Bernhardt is approving a plan to despoil America’s wildest landscape for oil that we will be using less of in coming decades, all for the benefit of his former and future clients.

Typical appeasement from the Democratic Party establishment

Establishment Democrats in congress, however, have been suspiciously muted in their criticism. Though the party is currently opposing the move in the House of Representatives, where it holds the majority, members have largely criticized the Trump administration only on thin procedural grounds, rather than condemning the proposal outright. The Hill, for instance, reported that some Democrats have criticized Trump for “not being sufficiently thorough in its assessment” of the potential damage to wildlife.

This in turn should come as no surprise given that such corporations give large amounts in campaign contributions to both Republicans and Democrats. Needless to say, they don’t do it out of the goodness of their hearts but rather to influence the political process to their advantage. As a result, congress members of both parties now legislate more to the benefit of these private interests than those of the wider public, let alone those of the environment and other species of animal.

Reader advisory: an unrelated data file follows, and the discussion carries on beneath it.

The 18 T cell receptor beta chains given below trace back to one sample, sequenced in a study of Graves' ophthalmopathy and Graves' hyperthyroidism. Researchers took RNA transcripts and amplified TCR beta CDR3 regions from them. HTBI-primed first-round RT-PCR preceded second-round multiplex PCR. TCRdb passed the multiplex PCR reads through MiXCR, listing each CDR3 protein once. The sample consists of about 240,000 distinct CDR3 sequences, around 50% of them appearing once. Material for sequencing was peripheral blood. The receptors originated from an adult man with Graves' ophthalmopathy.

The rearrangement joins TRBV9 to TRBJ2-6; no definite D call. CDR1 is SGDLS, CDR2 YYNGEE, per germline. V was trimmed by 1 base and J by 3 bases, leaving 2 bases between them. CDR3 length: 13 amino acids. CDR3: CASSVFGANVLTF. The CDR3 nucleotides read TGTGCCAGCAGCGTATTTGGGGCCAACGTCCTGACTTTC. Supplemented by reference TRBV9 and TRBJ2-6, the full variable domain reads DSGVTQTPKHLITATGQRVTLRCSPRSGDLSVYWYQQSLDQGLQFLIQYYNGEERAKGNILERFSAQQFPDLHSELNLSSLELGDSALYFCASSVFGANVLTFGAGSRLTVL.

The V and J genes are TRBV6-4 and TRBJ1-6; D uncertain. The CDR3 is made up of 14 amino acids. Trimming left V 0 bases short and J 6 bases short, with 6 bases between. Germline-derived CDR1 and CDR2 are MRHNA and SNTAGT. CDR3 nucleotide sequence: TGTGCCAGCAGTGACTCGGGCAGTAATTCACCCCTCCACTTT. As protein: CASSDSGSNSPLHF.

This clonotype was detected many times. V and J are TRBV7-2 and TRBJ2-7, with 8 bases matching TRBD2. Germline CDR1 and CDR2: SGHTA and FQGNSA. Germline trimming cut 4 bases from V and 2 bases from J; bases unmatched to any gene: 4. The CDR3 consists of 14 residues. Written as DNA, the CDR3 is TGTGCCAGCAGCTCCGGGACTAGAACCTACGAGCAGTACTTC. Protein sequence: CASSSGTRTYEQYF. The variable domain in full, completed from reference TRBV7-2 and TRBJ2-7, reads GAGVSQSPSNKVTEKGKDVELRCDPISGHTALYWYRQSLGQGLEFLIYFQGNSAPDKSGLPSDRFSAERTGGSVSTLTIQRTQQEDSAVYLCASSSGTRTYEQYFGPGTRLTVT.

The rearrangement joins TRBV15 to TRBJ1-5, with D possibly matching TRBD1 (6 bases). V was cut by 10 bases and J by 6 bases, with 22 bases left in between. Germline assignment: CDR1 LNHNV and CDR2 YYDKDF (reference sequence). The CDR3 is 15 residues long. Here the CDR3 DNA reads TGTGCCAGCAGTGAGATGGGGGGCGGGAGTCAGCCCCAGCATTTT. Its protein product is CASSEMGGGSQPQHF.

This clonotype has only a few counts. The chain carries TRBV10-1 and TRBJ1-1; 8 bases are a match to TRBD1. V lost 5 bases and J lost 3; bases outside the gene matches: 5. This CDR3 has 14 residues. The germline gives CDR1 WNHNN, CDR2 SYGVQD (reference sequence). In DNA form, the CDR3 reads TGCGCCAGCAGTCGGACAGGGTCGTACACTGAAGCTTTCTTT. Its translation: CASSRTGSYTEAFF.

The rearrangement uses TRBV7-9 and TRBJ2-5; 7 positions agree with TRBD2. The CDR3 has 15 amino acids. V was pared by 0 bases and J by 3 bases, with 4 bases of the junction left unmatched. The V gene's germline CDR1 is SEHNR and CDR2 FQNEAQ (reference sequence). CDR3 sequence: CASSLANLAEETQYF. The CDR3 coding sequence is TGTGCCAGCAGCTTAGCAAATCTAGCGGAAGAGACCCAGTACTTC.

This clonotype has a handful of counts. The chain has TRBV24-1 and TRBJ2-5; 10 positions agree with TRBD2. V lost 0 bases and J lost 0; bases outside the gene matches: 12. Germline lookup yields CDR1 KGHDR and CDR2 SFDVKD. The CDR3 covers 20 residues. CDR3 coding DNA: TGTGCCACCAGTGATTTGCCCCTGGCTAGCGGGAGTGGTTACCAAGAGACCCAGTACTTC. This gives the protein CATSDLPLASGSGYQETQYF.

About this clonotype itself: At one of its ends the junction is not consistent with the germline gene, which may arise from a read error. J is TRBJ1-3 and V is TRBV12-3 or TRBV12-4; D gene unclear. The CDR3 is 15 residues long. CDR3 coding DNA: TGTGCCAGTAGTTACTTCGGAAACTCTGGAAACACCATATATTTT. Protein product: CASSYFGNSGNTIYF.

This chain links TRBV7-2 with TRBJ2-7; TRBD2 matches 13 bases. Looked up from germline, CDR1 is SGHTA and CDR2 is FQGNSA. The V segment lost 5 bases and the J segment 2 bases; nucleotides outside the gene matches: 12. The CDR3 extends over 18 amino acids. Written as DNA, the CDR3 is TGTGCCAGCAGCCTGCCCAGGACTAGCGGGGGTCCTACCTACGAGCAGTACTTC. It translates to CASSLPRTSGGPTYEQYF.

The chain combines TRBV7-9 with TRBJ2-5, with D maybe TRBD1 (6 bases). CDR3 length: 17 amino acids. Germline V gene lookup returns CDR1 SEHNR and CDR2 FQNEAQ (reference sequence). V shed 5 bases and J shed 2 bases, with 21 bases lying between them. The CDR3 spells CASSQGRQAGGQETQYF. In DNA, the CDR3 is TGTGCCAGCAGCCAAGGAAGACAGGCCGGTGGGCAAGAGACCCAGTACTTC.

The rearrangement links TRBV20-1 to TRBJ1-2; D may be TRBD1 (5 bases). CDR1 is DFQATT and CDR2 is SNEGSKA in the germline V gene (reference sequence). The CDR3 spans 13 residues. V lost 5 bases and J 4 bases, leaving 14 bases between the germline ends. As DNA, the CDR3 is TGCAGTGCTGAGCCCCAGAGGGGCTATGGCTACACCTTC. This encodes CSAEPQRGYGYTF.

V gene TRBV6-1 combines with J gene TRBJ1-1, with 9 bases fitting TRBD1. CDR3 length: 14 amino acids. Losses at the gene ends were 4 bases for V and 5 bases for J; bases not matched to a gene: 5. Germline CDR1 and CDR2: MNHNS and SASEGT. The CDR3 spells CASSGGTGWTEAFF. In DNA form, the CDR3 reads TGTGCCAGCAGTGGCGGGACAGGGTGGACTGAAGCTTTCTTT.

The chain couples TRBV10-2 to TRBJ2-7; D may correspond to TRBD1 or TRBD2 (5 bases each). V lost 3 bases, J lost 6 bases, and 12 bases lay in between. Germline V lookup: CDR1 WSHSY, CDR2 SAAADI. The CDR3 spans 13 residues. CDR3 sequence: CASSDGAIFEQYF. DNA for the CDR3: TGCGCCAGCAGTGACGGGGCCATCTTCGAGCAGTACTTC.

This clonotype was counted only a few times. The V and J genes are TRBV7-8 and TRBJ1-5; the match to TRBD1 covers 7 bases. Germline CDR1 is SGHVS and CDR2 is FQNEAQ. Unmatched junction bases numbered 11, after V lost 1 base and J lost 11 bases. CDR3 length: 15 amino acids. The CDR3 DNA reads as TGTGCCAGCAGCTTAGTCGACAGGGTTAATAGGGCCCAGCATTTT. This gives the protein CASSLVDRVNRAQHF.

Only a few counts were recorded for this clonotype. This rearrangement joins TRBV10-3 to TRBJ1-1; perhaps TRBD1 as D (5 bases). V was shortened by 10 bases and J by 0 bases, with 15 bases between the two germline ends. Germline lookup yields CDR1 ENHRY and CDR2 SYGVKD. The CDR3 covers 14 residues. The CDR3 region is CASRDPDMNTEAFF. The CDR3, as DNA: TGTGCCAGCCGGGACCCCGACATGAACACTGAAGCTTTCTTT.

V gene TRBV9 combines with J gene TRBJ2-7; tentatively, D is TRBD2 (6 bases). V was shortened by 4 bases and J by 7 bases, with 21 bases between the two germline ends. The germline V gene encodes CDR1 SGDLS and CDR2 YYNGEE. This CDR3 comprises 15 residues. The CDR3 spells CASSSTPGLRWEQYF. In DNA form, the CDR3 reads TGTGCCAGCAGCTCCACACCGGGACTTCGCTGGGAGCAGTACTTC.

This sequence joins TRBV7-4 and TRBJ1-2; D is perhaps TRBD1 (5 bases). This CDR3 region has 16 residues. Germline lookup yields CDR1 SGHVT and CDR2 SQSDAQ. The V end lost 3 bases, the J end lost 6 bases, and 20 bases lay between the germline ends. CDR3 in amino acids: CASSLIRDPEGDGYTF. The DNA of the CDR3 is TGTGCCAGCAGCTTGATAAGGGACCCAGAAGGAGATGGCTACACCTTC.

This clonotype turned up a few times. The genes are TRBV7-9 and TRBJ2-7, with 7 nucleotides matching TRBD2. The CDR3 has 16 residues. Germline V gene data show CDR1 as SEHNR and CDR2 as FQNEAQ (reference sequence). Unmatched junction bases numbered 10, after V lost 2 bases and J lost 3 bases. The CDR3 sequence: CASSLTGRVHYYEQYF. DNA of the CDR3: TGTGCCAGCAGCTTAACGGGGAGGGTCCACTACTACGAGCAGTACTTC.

A philosophical as well as an economic problem

But beneath this shameless pandering to the fossil fuel industry lies something even more unsettling. Central to the political philosophy of both parties is the notion that the solution to all the world’s problems is more economic growth and ‘job creation’. Though Democrats have usually been marginally better than their Republican counterparts on environmental policy, they still nonetheless tacitly support this same basic premise.

Their solutions, meanwhile, are usually to merely better regulate the activities of the industries that plunder nature and/or enact superficial reforms such as promoting so-called ‘corporate responsibility’ (a contradiction in terms). But the reality is that far more radical action is needed to stem the coming climate chaos.

Overwhelming scientific consensus